Susan Tweit’s new book “Walking Nature Home”: It Takes a Village to Create a Book–and to Sustain Life
Susan Tweit's newest book "Walking Nature Home" invites us as readers to lope along the field of a life shaped by challenge and close looking at nature. Her book contains good guidance lessening the need to control and learning to let go more. Her insights into ways to view chronic illness, talk about it, and be in life with it are useful and practical. Susan is one of the kindest and most generous people I know. She's learned how to balance living with a chronic illness and her ability to be out in the world as a writer and speaker.--JGR
It Takes a Village to Create a Book--and to Sustain Life
About Walking Nature Home
I'm visiting Riehlife as I travel the blogosphere talking about my new memoir, Walking Nature Home: A Life's Journey, just published by University of Texas Press.
Walking Nature Home is a love story on several levels: love of the natural world, love of my husband and family, and love of life itself. It's a testament to the resilience and inventiveness of the human spirit and the healing power of learning to live in a generous and open-hearted way, which literally transformed and saved my life.
The story opens in a doctor's office. I was in my early twenties. The doctor's words shattered my ordinary, familiar life, setting me off on a journey into territory I had never expected to explore:
“You’ve got two years, or perhaps five,” said the doctor, leaning over her metal desk, “I’m sorry.”
It ends quietly:
Through a gap in the clouds, I spot Sirius, the dog star, twinkling brightly next to the sparkling river of the Milky Way, and just at the edge of the pane, Orion, striding across the heavens. Then the clouds shift, I take off my glasses, and my view dissolves into dreams.
In between is a journey that explores the nature of health, what love is and how to practice it, the value of finding one's voice--and heeding it, of silence and spirituality, and the simple joy of taking an active part in life on this irreplaceable Earth, as part of the community of the land.
I worked on figuring out how to write this story for more than two decades, so you can image how excited I am that it's finally in print. I'm the author, but it's not just my book. Like all powerful and difficult stories, this one took a village to bring into being.
Each chapter of the memoir is named for a constellation, and that star-grouping relates to both the theme of the chapter, and to one particular person who played a role in my life and who is prominent in that chapter: my mom, my husband, my step-daughter (my brother and my nieces figure in that chapter too), my dad, and my father-in-law. They form my immediate village.
Village of Influences
Then there's the farther-flung village of people who have shaped my life and work over the decades: teachers from my years in school, colleagues in science and writing, friends from the many places I've lived, doctors and nurses and massage therapists and other practitioners of the healing arts who have laid their hands on me in beneficial ways, colleagues of heart and spirit whose lives have touched mine even if we have never met in person. All of those relationships had a part in the direction my life took, and the shape of the story I finally told.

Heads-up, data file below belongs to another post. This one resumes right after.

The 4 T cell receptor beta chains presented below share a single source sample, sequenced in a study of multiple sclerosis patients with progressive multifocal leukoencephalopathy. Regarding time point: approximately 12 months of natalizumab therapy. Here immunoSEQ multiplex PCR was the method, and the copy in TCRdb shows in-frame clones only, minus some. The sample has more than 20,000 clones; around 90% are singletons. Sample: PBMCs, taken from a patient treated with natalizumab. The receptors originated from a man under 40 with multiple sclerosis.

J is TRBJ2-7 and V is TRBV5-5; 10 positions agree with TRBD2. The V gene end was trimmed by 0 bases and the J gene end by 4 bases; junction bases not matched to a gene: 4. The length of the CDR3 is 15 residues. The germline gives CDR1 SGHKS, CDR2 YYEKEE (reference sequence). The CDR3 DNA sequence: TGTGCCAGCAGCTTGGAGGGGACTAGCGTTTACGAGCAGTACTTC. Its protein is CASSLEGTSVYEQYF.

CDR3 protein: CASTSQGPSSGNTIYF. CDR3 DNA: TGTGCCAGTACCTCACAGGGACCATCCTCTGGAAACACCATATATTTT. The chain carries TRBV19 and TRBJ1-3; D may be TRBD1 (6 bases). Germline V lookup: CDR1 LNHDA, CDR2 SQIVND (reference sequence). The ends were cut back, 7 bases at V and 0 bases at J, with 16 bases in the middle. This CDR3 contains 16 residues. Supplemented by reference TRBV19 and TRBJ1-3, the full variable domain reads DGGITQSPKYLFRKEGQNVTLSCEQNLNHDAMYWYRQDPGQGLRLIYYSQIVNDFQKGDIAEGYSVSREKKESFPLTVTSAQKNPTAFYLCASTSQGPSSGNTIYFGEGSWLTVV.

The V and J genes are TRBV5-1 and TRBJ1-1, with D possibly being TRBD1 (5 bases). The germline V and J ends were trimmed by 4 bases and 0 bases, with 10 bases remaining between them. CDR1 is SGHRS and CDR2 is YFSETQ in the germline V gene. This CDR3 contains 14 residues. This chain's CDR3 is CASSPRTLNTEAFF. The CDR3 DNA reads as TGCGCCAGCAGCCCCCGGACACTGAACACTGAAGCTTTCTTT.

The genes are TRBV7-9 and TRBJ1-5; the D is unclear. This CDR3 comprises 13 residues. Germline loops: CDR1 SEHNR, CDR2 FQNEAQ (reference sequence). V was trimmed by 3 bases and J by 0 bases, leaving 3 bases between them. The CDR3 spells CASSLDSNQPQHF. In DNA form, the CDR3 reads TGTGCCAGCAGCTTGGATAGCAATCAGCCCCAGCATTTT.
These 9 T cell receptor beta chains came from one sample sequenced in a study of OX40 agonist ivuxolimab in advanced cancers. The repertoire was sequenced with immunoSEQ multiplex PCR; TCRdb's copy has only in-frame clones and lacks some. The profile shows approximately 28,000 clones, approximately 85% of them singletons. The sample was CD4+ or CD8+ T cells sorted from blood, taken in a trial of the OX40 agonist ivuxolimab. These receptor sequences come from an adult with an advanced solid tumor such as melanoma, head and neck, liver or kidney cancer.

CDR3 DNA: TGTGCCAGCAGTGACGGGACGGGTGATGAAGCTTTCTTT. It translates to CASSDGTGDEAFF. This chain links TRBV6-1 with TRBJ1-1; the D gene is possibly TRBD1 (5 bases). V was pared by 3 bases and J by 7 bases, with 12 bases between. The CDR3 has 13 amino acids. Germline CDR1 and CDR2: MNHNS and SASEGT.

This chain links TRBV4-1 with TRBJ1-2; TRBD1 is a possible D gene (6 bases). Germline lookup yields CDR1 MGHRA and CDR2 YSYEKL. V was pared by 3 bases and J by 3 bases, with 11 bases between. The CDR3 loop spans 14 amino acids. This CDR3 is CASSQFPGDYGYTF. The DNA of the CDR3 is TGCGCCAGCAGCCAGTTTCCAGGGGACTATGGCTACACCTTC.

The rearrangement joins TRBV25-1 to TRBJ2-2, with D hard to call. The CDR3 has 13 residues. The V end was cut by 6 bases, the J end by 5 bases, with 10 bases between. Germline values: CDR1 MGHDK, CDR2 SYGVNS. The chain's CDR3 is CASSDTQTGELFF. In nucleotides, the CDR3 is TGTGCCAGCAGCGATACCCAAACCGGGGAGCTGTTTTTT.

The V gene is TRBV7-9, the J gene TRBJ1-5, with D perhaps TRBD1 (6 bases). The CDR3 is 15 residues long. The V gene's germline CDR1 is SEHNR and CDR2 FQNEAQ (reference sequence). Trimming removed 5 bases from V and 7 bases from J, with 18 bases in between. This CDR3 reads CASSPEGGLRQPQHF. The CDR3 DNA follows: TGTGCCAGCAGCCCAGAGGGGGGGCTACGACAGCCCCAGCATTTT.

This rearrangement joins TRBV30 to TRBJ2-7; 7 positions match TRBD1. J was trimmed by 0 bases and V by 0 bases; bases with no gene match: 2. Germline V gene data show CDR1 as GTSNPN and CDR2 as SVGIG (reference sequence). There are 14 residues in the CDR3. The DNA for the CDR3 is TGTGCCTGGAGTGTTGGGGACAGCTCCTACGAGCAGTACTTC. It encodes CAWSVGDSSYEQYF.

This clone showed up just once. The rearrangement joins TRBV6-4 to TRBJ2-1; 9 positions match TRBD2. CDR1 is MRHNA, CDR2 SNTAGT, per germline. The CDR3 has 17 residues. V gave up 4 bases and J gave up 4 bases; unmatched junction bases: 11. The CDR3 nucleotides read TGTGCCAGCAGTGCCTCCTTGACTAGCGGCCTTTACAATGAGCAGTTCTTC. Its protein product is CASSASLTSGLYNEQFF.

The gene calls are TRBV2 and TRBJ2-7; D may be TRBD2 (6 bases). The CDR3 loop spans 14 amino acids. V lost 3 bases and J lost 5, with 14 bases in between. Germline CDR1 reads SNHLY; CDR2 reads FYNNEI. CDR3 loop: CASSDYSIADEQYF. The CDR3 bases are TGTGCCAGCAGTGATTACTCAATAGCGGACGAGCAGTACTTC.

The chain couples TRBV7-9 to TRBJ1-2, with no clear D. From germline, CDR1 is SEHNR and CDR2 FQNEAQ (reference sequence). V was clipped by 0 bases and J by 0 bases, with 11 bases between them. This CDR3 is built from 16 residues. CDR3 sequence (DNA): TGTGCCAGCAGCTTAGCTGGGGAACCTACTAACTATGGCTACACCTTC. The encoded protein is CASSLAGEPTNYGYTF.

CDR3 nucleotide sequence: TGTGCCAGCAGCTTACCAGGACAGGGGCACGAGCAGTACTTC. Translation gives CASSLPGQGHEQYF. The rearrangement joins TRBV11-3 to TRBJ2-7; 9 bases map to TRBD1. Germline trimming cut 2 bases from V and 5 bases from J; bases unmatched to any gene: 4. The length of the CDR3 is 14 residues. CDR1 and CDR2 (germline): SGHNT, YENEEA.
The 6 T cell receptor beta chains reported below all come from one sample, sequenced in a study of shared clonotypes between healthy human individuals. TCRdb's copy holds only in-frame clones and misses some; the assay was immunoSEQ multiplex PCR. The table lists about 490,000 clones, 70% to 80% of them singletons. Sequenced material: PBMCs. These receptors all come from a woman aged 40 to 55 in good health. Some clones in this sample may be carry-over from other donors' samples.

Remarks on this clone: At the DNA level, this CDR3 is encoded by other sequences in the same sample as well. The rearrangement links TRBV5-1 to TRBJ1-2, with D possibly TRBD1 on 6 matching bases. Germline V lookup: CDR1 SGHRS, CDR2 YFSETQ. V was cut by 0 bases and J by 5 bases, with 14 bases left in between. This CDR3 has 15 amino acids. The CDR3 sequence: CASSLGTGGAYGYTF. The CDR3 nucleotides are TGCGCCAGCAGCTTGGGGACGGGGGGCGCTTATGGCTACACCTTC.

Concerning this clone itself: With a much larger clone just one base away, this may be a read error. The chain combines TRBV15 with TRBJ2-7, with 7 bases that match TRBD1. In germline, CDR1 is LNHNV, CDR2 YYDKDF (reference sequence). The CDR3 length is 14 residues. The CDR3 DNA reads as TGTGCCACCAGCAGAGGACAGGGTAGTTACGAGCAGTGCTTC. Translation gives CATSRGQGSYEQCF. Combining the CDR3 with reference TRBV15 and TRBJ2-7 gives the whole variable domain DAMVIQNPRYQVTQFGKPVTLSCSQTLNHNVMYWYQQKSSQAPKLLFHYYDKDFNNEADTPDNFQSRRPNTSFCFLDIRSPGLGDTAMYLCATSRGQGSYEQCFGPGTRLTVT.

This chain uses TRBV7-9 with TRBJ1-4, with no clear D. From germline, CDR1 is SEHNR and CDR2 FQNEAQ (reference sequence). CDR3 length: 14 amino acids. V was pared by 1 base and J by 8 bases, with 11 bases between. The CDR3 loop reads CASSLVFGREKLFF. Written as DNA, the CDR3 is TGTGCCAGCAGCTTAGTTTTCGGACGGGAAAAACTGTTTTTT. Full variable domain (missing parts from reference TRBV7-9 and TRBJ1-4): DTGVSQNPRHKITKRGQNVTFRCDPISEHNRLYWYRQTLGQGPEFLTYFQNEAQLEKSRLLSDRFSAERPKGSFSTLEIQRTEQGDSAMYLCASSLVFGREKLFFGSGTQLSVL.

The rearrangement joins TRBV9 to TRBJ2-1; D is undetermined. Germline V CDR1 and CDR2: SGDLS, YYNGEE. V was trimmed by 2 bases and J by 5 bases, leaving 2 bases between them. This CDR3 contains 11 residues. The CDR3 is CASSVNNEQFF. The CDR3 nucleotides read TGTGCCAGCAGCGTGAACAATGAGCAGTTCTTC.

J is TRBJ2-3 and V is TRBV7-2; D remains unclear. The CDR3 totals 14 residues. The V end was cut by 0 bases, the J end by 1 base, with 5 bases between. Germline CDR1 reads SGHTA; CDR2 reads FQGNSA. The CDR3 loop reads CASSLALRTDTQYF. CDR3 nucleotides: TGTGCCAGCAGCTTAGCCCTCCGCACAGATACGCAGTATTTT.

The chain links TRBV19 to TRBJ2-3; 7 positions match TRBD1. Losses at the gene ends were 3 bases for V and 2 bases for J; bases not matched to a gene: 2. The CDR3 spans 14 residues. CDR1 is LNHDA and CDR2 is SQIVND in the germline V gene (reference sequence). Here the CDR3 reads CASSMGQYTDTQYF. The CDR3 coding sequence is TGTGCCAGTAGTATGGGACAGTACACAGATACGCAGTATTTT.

Village of Folks Who Brought the Book into Print
And of course there's the village who helped bring the story to print, including the agent who believed in the story even though I hadn't figured out how to tell it, and the agent who gave me the priceless gift of getting the story immediately once I had figured it out. It was the invitation of Theresa May, editor-in-chief of University of Texas Press, who told me at a conference that she would consider publishing "anything you write," that brought me into the wonderful community of people at the Press who not only turned a manuscript into a beautiful book, but are promoting it energetically and effectively, giving me the support authors dream of. And of course, illustrator Sherrie York, whose watercolors bring alive the constellations.
Expanded Sense of Village
All of these virtual "villages," interlinked communities of people helped me create this book, as did the community of nature, the home of my spirit. We all depend on such varied villages as we navigate our lives: communities of family, friends, colleagues; religious communities, cultural communities, communities of the arts, communities of travelers, hiking communities....
What is Community?
The word community has its roots in "common," in the sense of something shared. Life itself is built on bonds: the bonds between atoms that form the molecules that make up what we call "us." So common and community are what life on Earth is about. May the blessings of community and Earth's many villages inform and inspire your life!
Thanks to Janet, for inviting me to stop by.
Follow Susan's tour on her blog Walking Nature Home. Full schedule posted there. follow my tour, the full schedule is on my blog.
Before Riehlife, her previous stop was the Women Writing the West blog, where she talked about book promotion in a post called "My Book's Just Been Published. Now What?" Next she's headed for Deb Robson's "Independent Stitch" blog, on fiber arts, life, and publishing. Come along and join in the discussion!
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